Former Ohio State football player's brain to be tested for CTE after suicide
CANTON — A research center will try to determine if a former standout high school football player and Ohio State walk-on had Chronic Traumatic Encephalopathy (CTE), a brain disease caused by repeated head trauma.
Authorities say Zachery R. Slagle died by suicide. He was found dead from a gunshot wound inside his Canton home at about 1:20 Thursday morning.
The 31-year-old Slagle, an offensive lineman at Canton McKinley High, then Ohio State University, posted a message on his Facebook page at 1 a.m. — prompting family and police to rush to his house.
Police broke down a door, but he'd already killed himself.
In the Facebook message, Slagle wrote the phrase '#checkforCTE' — a reference to the same degenerative brain disease found in such deceased
NFL greats as Junior Seau, Ken Stabler, Aaron Hernandez and Andre Waters, to name a few.
Researchers say one feature of CTE is a build-up in the brain of an abnormal protein, tau. The changes in the brain have been associated with symptoms that can range from memory loss and confusion, to aggression, dementia and suicidality.
Harry Campbell, an investigator for Stark County Coroner Anthony P. Bertin, said Slagle also left a lengthy paper-written message on a table inside the home.
Campbell said the coroner's office has removed Slagle's brain, which will be sent to the CTE Center at Boston University for examination.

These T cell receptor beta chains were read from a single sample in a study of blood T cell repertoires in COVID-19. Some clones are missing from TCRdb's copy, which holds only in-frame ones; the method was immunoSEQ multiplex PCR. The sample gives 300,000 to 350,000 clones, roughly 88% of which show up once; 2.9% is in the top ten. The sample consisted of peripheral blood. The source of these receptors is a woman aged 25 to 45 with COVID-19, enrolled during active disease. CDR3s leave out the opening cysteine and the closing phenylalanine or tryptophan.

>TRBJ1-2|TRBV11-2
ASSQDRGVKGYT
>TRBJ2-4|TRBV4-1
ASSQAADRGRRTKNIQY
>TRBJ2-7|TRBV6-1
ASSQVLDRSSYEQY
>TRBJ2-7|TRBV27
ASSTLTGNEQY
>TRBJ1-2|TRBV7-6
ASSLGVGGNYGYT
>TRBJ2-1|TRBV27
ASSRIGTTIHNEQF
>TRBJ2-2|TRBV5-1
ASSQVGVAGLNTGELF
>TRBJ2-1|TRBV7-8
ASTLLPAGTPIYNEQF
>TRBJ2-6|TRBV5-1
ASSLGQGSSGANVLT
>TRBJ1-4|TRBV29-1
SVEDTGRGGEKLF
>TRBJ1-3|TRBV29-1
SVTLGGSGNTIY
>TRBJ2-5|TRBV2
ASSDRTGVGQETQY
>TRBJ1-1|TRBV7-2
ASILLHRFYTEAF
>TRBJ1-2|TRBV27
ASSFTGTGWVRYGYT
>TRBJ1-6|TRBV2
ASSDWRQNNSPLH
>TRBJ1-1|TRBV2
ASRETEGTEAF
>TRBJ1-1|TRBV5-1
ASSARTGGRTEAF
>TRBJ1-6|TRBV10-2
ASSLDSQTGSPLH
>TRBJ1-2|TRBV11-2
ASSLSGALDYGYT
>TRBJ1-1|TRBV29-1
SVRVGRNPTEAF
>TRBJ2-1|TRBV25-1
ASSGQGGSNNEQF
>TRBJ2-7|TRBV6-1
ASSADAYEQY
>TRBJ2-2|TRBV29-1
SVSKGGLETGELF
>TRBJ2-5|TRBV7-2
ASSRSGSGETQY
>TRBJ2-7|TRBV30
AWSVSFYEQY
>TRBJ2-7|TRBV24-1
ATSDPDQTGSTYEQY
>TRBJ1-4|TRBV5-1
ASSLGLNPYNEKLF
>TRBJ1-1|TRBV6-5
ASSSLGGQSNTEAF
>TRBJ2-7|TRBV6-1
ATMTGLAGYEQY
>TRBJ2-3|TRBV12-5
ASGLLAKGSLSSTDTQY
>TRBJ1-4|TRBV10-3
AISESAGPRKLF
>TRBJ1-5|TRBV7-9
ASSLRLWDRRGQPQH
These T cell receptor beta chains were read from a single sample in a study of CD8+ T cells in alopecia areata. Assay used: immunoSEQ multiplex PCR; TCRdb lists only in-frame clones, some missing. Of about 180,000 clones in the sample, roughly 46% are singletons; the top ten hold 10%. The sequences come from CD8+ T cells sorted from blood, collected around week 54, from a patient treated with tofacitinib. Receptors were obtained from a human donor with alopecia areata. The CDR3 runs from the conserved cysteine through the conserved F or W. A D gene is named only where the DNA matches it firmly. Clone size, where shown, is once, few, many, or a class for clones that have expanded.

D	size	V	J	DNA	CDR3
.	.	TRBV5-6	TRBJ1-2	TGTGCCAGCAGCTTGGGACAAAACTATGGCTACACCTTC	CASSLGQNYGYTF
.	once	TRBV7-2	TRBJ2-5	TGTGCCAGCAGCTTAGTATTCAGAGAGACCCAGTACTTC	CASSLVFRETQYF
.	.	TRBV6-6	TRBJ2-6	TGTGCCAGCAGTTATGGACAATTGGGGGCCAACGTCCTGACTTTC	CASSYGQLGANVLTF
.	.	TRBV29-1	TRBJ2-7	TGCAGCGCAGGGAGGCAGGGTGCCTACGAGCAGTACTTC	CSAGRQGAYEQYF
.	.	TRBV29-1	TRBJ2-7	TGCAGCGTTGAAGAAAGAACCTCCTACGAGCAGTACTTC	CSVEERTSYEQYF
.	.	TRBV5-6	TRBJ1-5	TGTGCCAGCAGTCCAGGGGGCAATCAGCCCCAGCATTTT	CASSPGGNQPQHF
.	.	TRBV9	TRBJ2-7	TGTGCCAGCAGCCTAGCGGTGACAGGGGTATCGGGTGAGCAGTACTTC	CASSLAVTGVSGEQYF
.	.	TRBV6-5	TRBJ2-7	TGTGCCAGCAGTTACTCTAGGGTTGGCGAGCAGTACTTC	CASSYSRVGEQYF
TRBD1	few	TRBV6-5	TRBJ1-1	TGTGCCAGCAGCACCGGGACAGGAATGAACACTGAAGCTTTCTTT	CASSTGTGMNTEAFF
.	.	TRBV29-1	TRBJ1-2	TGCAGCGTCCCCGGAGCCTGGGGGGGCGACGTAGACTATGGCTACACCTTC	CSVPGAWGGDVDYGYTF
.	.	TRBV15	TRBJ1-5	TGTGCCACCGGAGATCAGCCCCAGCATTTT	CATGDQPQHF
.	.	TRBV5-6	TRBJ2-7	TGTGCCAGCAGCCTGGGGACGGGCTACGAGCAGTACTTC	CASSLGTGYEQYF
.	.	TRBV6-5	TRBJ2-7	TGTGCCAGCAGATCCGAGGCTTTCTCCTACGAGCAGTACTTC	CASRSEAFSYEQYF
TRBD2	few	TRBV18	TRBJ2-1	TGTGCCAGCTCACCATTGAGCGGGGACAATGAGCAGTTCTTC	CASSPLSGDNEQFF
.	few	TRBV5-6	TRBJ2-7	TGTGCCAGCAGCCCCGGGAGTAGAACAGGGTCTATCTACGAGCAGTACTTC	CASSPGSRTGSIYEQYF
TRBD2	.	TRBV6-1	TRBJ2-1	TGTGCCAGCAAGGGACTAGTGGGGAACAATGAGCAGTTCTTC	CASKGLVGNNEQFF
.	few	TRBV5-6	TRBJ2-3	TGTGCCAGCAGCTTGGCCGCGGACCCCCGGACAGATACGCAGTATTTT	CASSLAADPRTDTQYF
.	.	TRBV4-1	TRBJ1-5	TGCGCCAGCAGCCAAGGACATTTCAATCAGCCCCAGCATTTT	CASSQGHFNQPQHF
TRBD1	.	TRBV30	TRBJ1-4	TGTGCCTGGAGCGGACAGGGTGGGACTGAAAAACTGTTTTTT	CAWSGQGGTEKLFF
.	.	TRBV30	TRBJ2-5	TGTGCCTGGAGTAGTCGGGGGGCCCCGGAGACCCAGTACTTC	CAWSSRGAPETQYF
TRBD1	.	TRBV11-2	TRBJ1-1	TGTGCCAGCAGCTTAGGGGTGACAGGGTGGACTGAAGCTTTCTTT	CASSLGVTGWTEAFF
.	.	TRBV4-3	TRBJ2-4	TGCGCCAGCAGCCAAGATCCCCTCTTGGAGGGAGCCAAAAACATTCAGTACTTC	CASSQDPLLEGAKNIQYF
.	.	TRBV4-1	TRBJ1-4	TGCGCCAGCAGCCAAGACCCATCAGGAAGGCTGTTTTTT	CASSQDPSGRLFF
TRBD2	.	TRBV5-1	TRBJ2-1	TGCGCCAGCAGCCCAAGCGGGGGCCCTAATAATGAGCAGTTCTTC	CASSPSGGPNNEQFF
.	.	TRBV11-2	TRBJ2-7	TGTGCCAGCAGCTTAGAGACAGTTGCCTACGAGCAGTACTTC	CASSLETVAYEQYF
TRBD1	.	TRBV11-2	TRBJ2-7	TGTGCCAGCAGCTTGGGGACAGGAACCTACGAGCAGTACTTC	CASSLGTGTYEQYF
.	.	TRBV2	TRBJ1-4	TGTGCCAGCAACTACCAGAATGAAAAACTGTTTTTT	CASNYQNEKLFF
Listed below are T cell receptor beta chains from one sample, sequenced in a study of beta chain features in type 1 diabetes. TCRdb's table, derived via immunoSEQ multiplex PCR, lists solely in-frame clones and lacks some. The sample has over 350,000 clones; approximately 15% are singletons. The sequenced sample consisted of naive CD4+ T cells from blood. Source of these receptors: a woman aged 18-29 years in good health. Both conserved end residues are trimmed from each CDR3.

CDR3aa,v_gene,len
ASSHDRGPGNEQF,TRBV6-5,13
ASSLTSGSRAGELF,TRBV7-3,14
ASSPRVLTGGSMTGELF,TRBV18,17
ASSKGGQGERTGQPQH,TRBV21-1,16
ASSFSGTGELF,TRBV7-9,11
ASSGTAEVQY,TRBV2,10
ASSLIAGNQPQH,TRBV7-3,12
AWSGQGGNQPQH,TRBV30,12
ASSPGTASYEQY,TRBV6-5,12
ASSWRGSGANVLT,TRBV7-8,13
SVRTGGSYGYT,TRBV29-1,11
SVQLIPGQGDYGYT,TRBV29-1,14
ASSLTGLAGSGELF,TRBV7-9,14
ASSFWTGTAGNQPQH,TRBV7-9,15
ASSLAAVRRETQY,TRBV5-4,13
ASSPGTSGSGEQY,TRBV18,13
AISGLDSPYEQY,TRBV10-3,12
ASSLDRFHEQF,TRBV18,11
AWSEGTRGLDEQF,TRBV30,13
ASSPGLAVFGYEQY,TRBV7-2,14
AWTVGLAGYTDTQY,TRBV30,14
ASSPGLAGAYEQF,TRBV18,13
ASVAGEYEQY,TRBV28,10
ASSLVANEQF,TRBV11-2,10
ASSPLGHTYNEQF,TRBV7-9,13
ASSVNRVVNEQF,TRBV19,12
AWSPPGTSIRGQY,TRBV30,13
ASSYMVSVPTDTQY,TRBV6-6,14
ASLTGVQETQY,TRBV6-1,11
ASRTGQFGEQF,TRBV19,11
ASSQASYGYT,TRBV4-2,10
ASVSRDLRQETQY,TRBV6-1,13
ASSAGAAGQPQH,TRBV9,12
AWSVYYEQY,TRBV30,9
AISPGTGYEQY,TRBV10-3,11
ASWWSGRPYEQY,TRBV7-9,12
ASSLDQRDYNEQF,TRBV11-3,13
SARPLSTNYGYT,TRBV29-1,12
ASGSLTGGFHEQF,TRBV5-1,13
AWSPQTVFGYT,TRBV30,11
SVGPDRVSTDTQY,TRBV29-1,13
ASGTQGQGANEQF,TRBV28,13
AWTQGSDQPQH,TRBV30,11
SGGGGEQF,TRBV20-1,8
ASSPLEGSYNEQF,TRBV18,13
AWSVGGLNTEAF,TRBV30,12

Testing for CTE can't be done on a living person, so diagnosis can only be made post-mortem.
"Dr. Bertin told the family he would help in any way possible," Campbell said, adding the family also wanted to have Slagle's brain examined for CTE.
Gina DiGravio, a spokesman for the CTE Center, said they can't confirm or deny any donations made for research.
The center's research brain bank is the largest in the world focused on traumatic brain injury. It currently contains more than 600 brains, including more than 325 diagnosed with CTE.
Among the goals of its research are to develop a test for living patients, pinpointing environmental and genetic risk factors and finding a treatment for CTE.
The 6-foot-2, 330-pound Slagle was employed as a bouncer at Gatsby's Pub. Prior to that, he'd worked for Kiko Auctions and as a security resource assistant in the Canton City Schools.
A 2006 McKinley graduate, Slagle was an All-Ohio special mention during his senior season with the Bulldogs. He spurned several Division II college scholarship offers to instead attempt to make the roster as a walk-on at Ohio State.
Slagle accomplished that goal — appearing on a Buckeyes' roster for at least two seasons.
A former Ohio State teammate, tight end Jake Ballard, created a web page to help Slagle's family with expenses.
On the page, Ballard wrote: "Zach was a worker. His summer before enrolling at Ohio State, he worked tirelessly doing four jobs in an effort to save up for his tuition. Once he arrived at OSU, he was a very valuable member of the team and his toughness was very evident ... "
The page is at www.gofundme.com/f/mqa6y